“Thank you so much for bringing our mother back to us,” Auntie Maggie says. “Thank you for giving her our mother’s name.”
“We didn’t choose the name,” Alexis, my eldest daughter says. “Ivy did. Before she was born.”
Alexis was very connected to my mother and her Euro-Asian lineage. She always asked her for stories of her past. To share with her tales of long ago days in Pondicherry, a place my mother called her ‘Shangri-la.”
It is as if those stories are imprinted within the DNA of this tiny infant. As if, India, the land of sacred cows wandering crooked streets and incense wafting in smoky tendrils into the sky and monks chanting and moonlight shimmering over the Ganges and waves of the Indian Ocean crashing into the shores of Pondicherry, has come alive with her birth.
I am, like my aunts, over the moon. Delighted. Ecstatic.
And my grandson comes in, looks deeply into my eyes, turns and looks into his mother’s and looks back at me. “You have mama’s eyes,” he says and my heart flutters as gracefully as a butterfly drifting on a warm ocean breeze redolent of frangipani and sandalwood and the smell of spicy curry wafting up from a street vendor’s stall.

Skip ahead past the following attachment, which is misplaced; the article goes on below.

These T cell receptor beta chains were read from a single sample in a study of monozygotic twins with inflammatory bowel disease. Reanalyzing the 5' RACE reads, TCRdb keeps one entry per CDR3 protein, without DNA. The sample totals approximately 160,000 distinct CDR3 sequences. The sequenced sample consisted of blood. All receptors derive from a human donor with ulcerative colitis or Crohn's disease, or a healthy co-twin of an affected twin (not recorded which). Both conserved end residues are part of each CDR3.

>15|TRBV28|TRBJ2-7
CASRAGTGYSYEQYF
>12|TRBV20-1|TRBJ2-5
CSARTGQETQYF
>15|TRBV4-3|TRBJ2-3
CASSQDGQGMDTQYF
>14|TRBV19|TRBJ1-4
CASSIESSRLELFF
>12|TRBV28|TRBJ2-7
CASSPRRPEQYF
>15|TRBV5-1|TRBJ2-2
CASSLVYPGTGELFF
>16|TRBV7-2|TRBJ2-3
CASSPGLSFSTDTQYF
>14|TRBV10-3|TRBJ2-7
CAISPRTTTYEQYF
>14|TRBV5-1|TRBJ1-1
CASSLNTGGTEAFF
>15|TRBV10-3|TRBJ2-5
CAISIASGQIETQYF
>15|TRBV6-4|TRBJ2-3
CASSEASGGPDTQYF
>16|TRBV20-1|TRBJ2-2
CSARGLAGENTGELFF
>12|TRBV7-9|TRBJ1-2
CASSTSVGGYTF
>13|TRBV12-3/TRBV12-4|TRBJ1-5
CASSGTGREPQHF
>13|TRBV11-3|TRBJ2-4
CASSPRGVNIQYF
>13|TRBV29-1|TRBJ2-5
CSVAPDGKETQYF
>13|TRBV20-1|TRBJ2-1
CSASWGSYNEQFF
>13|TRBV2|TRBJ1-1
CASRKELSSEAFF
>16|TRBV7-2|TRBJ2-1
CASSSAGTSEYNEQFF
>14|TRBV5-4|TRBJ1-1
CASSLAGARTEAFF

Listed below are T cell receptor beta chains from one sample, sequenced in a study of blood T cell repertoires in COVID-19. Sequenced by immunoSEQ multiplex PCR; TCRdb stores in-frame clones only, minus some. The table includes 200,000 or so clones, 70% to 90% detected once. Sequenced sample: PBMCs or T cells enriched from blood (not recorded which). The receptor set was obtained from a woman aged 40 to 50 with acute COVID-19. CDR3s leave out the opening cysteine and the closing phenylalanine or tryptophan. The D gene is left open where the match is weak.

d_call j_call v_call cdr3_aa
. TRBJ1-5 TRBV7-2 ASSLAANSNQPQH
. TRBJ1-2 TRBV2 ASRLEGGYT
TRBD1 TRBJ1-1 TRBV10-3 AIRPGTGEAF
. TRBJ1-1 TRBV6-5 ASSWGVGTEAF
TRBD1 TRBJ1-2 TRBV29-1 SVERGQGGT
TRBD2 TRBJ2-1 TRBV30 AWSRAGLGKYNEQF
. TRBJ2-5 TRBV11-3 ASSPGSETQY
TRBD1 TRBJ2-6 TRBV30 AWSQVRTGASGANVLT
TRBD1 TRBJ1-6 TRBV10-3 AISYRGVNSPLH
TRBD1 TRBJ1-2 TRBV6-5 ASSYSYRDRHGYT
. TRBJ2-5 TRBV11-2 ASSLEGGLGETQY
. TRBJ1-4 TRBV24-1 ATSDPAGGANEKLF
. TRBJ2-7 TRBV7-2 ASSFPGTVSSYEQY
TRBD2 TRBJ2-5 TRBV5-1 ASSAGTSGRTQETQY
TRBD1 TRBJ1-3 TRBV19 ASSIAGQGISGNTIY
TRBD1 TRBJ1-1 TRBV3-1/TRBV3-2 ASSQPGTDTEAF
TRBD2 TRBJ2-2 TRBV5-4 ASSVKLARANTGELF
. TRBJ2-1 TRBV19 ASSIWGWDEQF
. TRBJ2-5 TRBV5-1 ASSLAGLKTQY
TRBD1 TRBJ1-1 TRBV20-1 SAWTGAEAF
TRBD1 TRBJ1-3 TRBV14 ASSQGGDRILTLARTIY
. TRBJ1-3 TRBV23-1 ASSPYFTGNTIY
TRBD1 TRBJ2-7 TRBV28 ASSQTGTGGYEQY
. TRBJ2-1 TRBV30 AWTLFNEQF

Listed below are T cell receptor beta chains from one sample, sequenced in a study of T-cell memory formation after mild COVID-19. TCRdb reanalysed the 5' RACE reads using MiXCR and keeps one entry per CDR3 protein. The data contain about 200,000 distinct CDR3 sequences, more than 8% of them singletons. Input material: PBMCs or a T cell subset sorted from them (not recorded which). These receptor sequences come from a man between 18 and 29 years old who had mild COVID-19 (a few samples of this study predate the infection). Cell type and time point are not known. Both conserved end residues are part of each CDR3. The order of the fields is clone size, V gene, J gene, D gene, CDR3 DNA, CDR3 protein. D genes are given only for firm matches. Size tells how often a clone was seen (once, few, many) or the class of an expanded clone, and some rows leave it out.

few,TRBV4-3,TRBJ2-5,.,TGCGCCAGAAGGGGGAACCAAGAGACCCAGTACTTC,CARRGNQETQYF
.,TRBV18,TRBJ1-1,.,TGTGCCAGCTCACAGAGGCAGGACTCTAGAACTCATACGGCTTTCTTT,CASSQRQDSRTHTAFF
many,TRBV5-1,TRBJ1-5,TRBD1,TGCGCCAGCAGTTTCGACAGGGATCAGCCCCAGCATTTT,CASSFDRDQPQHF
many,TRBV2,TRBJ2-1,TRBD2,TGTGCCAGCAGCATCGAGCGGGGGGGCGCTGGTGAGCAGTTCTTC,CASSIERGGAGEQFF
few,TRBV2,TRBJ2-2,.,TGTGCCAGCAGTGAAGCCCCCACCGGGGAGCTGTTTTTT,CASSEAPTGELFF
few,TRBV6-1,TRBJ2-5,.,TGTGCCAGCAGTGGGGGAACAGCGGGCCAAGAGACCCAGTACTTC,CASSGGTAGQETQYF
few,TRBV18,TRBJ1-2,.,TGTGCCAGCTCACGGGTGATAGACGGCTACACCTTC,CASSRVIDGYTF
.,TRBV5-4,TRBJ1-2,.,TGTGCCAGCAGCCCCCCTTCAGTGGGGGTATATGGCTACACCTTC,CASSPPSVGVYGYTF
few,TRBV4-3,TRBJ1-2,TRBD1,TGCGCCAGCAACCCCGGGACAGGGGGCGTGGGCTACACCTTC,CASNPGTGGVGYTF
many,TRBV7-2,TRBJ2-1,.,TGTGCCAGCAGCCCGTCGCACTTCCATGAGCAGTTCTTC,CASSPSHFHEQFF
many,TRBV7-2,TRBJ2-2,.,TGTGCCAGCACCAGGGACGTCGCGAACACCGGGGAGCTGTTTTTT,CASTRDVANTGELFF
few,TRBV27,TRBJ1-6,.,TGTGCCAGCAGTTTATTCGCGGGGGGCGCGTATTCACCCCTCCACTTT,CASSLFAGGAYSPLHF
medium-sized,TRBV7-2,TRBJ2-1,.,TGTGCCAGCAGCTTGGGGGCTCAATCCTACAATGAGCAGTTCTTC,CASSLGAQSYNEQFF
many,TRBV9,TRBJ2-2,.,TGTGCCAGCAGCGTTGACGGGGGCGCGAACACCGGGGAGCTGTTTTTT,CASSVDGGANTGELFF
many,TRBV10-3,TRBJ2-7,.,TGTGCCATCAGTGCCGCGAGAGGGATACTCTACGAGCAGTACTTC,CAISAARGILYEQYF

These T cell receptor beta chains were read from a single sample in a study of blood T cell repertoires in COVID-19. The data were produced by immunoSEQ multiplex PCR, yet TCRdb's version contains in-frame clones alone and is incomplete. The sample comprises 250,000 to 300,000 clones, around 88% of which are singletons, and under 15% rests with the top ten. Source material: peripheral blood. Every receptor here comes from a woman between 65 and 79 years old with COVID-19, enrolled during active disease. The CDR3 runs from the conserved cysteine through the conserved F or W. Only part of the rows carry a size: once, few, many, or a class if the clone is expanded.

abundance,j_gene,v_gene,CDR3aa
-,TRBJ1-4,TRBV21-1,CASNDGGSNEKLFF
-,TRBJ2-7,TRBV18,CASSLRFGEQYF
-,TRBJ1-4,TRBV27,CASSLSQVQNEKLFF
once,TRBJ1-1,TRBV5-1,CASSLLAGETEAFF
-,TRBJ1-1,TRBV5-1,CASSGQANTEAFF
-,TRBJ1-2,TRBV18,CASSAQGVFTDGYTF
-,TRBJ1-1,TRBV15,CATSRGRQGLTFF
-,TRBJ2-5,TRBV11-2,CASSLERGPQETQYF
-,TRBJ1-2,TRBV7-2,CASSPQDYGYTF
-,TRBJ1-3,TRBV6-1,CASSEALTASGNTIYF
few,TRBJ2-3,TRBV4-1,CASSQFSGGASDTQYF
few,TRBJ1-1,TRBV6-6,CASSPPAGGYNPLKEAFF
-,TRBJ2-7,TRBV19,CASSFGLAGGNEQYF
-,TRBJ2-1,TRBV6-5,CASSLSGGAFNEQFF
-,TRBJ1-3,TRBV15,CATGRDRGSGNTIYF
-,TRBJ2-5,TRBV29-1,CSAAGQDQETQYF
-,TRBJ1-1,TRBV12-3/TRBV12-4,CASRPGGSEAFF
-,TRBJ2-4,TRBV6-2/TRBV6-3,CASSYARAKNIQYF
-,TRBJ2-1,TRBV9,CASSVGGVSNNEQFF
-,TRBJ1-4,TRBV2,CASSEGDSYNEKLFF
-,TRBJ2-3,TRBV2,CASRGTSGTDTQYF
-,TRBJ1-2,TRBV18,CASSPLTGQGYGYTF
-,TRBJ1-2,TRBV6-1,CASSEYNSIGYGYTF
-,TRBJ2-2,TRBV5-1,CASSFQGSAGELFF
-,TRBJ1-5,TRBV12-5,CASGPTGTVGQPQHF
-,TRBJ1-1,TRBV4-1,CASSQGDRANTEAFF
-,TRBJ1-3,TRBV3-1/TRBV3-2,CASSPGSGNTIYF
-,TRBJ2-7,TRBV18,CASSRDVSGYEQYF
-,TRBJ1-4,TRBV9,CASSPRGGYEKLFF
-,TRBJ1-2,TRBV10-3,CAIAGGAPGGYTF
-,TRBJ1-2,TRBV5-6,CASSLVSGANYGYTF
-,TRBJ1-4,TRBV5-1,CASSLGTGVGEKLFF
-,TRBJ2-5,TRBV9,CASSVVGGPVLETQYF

I breathe and say a prayer of gratitude for this moment. For these days of holding a tiny infant in my arms and feeling the threads of history weaving their magic through time and space.
I give thanks for the laughter of a two-year-old who delights in YiaYa’s French Toast (said with an over-indulgent French accent) and who insists the meat on his plate is not le poulet as YiaYa tries to tell him. It is chicken. And who then smiles so beguilingly my heart flutters again and I am lifted off on a flight of fancy, spinning tales of race cars spinning their tires and pandas who like to spin tales like the Walrus of Lewis Carroll‘s lore and talk of many things…
Of shoes — and ships — and sealing-wax —
Of cabbages — and kings —
And why the sea is boiling hot — and whether pigs have wings.
I breathe and give thanks for the strong, resilient women who are my ancestors, the story-tellers and story-makers and story-keepers of this web of love that is our family circle. Flung wide across this globe, we are connected in a circle spun as tight as ivy weaving a lush green blanket of leaves along the path of history meandering its way through time, leading me to this moment where I sit and hold my infant granddaughter and am surrounded by love.
These are the days my friends. These are the days.